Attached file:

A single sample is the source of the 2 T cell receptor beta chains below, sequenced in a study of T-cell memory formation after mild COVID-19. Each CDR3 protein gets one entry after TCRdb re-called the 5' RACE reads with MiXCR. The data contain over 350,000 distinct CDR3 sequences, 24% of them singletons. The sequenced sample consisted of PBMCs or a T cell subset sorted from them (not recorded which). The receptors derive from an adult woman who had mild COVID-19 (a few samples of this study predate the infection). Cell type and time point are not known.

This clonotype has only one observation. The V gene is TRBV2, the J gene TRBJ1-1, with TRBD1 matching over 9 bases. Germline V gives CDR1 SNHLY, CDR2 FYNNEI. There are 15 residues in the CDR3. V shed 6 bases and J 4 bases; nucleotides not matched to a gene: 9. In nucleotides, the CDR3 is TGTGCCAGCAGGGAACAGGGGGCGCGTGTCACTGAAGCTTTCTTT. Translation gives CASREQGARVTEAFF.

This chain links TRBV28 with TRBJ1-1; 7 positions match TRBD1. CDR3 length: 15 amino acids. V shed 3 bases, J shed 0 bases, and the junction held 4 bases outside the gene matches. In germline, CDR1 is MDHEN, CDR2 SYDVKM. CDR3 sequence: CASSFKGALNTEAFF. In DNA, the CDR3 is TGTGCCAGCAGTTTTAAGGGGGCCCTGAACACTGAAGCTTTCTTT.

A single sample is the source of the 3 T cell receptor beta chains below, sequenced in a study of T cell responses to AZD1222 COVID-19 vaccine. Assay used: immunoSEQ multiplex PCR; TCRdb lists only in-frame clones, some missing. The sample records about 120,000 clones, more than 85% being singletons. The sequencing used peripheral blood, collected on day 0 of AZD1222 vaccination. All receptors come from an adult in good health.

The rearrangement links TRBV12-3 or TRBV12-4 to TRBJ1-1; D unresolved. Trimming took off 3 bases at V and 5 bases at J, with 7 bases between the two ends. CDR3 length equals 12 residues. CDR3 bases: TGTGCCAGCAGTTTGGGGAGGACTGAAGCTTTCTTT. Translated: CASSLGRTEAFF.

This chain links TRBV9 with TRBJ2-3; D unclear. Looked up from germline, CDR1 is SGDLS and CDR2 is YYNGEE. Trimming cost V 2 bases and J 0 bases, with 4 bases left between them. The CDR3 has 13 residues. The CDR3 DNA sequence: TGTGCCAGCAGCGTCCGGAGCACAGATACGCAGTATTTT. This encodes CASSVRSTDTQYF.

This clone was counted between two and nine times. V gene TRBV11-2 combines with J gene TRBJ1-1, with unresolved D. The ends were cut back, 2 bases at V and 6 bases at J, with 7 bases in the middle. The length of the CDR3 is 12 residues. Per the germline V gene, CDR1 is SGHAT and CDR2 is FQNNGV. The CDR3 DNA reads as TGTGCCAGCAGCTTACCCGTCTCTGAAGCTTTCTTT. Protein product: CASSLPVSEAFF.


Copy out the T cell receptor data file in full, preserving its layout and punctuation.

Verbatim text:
A single sample is the source of the 2 T cell receptor beta chains below, sequenced in a study of T-cell memory formation after mild COVID-19. Each CDR3 protein gets one entry after TCRdb re-called the 5' RACE reads with MiXCR. The data contain over 350,000 distinct CDR3 sequences, 24% of them singletons. The sequenced sample consisted of PBMCs or a T cell subset sorted from them (not recorded which). The receptors derive from an adult woman who had mild COVID-19 (a few samples of this study predate the infection). Cell type and time point are not known.

This clonotype has only one observation. The V gene is TRBV2, the J gene TRBJ1-1, with TRBD1 matching over 9 bases. Germline V gives CDR1 SNHLY, CDR2 FYNNEI. There are 15 residues in the CDR3. V shed 6 bases and J 4 bases; nucleotides not matched to a gene: 9. In nucleotides, the CDR3 is TGTGCCAGCAGGGAACAGGGGGCGCGTGTCACTGAAGCTTTCTTT. Translation gives CASREQGARVTEAFF.

This chain links TRBV28 with TRBJ1-1; 7 positions match TRBD1. CDR3 length: 15 amino acids. V shed 3 bases, J shed 0 bases, and the junction held 4 bases outside the gene matches. In germline, CDR1 is MDHEN, CDR2 SYDVKM. CDR3 sequence: CASSFKGALNTEAFF. In DNA, the CDR3 is TGTGCCAGCAGTTTTAAGGGGGCCCTGAACACTGAAGCTTTCTTT.

A single sample is the source of the 3 T cell receptor beta chains below, sequenced in a study of T cell responses to AZD1222 COVID-19 vaccine. Assay used: immunoSEQ multiplex PCR; TCRdb lists only in-frame clones, some missing. The sample records about 120,000 clones, more than 85% being singletons. The sequencing used peripheral blood, collected on day 0 of AZD1222 vaccination. All receptors come from an adult in good health.

The rearrangement links TRBV12-3 or TRBV12-4 to TRBJ1-1; D unresolved. Trimming took off 3 bases at V and 5 bases at J, with 7 bases between the two ends. CDR3 length equals 12 residues. CDR3 bases: TGTGCCAGCAGTTTGGGGAGGACTGAAGCTTTCTTT. Translated: CASSLGRTEAFF.

This chain links TRBV9 with TRBJ2-3; D unclear. Looked up from germline, CDR1 is SGDLS and CDR2 is YYNGEE. Trimming cost V 2 bases and J 0 bases, with 4 bases left between them. The CDR3 has 13 residues. The CDR3 DNA sequence: TGTGCCAGCAGCGTCCGGAGCACAGATACGCAGTATTTT. This encodes CASSVRSTDTQYF.

This clone was counted between two and nine times. V gene TRBV11-2 combines with J gene TRBJ1-1, with unresolved D. The ends were cut back, 2 bases at V and 6 bases at J, with 7 bases in the middle. The length of the CDR3 is 12 residues. Per the germline V gene, CDR1 is SGHAT and CDR2 is FQNNGV. The CDR3 DNA reads as TGTGCCAGCAGCTTACCCGTCTCTGAAGCTTTCTTT. Protein product: CASSLPVSEAFF.